The back-to-back reigning league MVP led the NFL with a 122.6 passer rating when not under pressure in 2021, but he also had the largest under-pressure decline, with a 68.7 decrease down to 53.9. I don't anticipate that latter number being anywhere near as low in 2022. Rodgers' versatile accuracy sustains the potential for great upside.
Tyreek Hill's exit clearly changes how Kansas City's offense looks and functions, but my projections show that the Chiefs' total win share for the receiving corps could easily surpass the 2021 unit's sum. Computer vision reveals that Mahomes' off-platform passing capabilities are unparalleled since he became a full-time starter in 2018; in this span, he boasts the most intermediate and deep completions, as well as the most touchdowns, when his feet aren't completely set. Mahomes' ability to reliably deliver the ball no matter the throwing plane is a huge advantage, especially with the QB looking to jell with a number of new pass catchers.
Of course, you can't talk Mahomes without adding that he remains the best against the blitz. According to Next Gen Stats, he led the NFL in passing yards per attempt (10.8) and completion percentage (73.8) when facing the blitz in 2021. I keep bringing this up because he faced the blitz last season at an extremely low rate (12 percent of dropbacks), underscoring the fact that everyone knows he'll make you pay for sending extra pass rushers.
With a number of changes and injuries along the offensive line, the potential for Chris Godwin to not be fully healthy at the beginning of the season AND Rob Gronkowski sticking to his retirement (for now), the G.O.A.T. has his work cut out for him in 2022. Last season, Brady was only sacked in 2.2 percent of dropbacks when facing the blitz -- the lowest rate in the NFL, per NGS. Brady also led the league in deep pass attempts (20-plus air yards) in 2020 and tied for the most in 2021.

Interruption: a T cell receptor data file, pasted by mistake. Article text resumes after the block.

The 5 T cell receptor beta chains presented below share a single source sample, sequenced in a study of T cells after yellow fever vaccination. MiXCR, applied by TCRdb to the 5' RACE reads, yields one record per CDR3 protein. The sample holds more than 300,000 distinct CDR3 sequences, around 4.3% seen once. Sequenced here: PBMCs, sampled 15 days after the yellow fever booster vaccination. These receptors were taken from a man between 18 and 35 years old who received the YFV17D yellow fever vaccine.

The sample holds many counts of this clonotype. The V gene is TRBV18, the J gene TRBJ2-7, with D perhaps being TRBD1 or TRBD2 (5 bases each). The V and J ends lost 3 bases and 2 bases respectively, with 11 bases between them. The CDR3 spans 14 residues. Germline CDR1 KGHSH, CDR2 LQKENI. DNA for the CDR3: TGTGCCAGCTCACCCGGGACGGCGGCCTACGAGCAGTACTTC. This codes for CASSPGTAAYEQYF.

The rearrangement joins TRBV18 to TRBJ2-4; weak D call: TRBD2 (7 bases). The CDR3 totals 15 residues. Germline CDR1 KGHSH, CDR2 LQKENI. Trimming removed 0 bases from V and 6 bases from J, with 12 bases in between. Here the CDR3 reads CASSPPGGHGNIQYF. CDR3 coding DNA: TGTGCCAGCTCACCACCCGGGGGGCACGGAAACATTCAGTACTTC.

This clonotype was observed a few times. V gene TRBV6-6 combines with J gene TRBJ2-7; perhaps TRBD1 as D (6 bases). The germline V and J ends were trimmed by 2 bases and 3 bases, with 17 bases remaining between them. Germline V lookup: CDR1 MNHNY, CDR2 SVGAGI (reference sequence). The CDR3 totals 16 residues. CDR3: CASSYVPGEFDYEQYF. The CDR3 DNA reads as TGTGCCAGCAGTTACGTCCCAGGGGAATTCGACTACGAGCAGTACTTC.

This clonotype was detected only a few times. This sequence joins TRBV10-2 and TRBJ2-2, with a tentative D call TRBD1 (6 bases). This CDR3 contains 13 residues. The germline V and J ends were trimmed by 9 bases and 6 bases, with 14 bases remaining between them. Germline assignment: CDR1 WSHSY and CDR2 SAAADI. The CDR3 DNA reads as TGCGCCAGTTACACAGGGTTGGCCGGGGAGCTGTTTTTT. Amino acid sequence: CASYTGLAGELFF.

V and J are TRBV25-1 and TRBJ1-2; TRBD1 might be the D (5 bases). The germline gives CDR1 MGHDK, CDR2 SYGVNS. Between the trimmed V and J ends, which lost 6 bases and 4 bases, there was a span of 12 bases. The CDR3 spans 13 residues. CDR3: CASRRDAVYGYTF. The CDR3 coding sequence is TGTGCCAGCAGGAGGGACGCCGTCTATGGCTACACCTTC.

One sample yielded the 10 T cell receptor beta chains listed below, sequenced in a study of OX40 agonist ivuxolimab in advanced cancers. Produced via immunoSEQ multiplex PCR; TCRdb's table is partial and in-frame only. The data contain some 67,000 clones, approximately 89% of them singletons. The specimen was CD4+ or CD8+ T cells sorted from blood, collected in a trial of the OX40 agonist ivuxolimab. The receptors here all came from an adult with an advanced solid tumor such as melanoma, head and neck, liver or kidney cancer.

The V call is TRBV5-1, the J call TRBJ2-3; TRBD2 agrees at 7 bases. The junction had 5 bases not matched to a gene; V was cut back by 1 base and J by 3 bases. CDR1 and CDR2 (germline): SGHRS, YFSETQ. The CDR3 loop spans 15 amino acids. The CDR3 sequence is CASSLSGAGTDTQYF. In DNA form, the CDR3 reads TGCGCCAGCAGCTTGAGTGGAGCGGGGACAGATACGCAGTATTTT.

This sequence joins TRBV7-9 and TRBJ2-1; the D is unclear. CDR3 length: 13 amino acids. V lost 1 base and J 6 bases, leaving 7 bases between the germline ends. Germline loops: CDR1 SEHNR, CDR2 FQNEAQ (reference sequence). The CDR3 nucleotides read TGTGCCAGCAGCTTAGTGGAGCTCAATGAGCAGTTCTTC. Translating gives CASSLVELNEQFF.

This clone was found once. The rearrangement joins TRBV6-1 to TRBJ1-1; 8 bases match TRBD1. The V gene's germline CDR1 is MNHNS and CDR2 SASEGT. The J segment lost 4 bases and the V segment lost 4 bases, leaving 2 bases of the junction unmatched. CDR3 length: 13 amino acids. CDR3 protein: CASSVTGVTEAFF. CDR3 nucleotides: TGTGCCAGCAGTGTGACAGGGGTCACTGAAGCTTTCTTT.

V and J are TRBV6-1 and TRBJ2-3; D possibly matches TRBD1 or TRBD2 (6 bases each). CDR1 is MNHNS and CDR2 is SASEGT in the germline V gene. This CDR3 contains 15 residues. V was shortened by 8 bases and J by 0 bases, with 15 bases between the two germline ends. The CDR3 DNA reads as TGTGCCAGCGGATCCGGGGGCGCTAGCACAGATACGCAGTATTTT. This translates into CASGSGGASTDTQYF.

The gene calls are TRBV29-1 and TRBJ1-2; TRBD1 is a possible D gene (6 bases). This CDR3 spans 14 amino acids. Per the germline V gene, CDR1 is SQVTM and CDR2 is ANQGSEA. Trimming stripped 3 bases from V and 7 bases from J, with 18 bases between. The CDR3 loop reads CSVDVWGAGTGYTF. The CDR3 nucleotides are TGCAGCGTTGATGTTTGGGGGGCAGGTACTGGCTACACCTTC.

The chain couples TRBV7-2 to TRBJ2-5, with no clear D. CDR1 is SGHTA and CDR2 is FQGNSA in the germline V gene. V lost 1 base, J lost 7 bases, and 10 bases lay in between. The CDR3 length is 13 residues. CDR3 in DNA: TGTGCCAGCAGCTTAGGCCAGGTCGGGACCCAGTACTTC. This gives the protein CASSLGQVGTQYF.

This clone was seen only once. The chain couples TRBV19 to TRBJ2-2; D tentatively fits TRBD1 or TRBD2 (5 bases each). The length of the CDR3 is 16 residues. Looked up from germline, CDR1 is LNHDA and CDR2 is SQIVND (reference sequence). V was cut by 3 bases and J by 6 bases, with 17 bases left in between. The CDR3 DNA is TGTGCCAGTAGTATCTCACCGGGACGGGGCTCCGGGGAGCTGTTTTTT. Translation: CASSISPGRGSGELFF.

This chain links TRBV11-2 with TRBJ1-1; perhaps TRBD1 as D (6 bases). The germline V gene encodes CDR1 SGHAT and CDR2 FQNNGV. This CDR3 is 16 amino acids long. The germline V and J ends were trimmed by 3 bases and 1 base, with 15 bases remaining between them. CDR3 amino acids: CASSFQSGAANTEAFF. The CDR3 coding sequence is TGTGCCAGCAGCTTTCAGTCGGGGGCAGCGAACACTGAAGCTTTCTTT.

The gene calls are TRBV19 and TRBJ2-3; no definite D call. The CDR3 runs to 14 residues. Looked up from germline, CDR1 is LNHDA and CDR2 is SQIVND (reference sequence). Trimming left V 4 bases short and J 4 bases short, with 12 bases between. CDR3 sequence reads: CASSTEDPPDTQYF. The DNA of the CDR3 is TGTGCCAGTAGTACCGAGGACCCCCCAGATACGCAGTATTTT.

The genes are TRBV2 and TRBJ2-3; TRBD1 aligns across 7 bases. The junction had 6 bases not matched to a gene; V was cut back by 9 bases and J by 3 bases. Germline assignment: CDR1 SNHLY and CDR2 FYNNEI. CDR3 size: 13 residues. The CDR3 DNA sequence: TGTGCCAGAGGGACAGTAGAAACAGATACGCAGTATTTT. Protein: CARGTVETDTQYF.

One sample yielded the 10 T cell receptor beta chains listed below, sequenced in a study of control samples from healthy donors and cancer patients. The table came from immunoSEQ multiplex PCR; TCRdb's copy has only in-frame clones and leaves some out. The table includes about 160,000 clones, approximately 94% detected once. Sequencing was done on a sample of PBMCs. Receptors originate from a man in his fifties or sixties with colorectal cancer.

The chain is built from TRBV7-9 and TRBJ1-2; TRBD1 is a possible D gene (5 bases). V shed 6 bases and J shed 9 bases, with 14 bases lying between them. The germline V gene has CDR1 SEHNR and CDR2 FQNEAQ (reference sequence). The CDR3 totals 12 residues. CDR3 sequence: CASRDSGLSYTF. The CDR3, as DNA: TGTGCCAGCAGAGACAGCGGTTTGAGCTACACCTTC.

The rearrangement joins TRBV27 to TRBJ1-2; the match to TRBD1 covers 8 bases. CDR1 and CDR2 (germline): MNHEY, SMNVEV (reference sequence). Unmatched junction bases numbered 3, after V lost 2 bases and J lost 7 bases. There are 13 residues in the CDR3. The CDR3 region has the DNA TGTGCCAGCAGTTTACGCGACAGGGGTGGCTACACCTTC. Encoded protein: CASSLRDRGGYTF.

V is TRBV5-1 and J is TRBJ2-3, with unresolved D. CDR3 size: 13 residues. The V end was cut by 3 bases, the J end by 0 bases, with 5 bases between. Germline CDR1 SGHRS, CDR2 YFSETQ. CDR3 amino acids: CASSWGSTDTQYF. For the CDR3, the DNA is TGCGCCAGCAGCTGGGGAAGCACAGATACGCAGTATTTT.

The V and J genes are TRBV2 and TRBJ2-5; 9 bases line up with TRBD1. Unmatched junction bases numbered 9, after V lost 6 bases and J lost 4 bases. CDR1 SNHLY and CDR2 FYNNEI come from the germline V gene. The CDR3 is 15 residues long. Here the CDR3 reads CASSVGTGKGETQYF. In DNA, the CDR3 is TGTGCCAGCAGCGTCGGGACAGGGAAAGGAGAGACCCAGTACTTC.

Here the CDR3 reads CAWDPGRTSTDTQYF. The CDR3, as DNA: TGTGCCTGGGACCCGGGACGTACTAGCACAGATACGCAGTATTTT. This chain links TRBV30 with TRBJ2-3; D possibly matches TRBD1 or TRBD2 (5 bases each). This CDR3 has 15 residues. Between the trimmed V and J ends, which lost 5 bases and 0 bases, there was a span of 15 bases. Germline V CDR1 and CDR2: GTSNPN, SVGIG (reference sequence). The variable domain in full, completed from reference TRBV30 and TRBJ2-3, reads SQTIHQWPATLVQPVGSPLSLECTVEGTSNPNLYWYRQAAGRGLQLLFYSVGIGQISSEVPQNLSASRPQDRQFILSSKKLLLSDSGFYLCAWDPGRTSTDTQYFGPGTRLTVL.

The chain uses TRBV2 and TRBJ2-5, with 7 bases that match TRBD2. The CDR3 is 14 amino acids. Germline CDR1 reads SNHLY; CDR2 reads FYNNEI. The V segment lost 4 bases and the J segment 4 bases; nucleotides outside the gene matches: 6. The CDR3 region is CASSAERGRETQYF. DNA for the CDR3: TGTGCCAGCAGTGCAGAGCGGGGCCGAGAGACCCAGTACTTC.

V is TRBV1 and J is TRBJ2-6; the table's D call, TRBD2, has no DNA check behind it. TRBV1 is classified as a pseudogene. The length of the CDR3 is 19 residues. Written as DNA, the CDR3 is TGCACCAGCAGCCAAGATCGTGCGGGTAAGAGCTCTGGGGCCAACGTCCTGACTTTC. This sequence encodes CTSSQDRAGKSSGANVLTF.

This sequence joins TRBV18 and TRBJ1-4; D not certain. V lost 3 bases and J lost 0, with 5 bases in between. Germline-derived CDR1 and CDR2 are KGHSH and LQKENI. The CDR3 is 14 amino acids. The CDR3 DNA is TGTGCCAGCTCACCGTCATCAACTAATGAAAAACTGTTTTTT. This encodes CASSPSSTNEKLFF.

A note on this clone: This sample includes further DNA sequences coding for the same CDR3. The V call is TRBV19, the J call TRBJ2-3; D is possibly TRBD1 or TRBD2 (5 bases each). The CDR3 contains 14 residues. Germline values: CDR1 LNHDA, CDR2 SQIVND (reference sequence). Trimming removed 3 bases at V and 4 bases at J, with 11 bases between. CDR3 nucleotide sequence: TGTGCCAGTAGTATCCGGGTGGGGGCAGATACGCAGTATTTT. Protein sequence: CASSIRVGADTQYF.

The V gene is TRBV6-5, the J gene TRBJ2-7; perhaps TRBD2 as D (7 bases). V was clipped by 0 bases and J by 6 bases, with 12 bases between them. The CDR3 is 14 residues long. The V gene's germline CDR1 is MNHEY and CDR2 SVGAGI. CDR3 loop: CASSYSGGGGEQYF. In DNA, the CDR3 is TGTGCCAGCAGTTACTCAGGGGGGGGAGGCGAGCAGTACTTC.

Still, while there's more pressure on Brady this season, it doesn't forecast to prevent the 45-year-old from executing at an extremely high level. There might be fewer deep passes early in the season, but the potential for first downs and touchdowns drives the fourth-highest win share among quarterbacks.
Burrow completely busted my model last season. His ability to overcome pressure -- and his ability to be efficient on the next play after being pressured -- is the best in my 20-season sample, and it's not close. His passer rating on the play after getting pressured was 99.1 last season; in my sample, the average figure for playoff QBs in this scenario is 60.4. The fact that he was coming off a season-ending ACL injury makes that doubly impressive.
Per NGS, Burrow led the league in completion percentage (64.3) and yards per attempt (9.7) when under pressure last season. He also paced the NFL with a +6 completion percentage over expected on all passes.
Hurts ranks eighth among quarterbacks in projected win share, which helps drive my projection of Philadelphia winning the NFC East. NGS shows that Hurts led all quarterbacks last season in rushing attempts (72), rushing yards (377) and rushing touchdowns (eight) on designed runs. Fun fact: Hurts also exceeded 15 mph on 78 rush attempts, which was the most at any position by 24 rushes.
If you're an Eagles fan -- or if you like my model's projected upside -- you should consider telling your friends that Hurts is a great sleeper candidate for league MVP.
NON-QB OFFENSIVE PLAYERS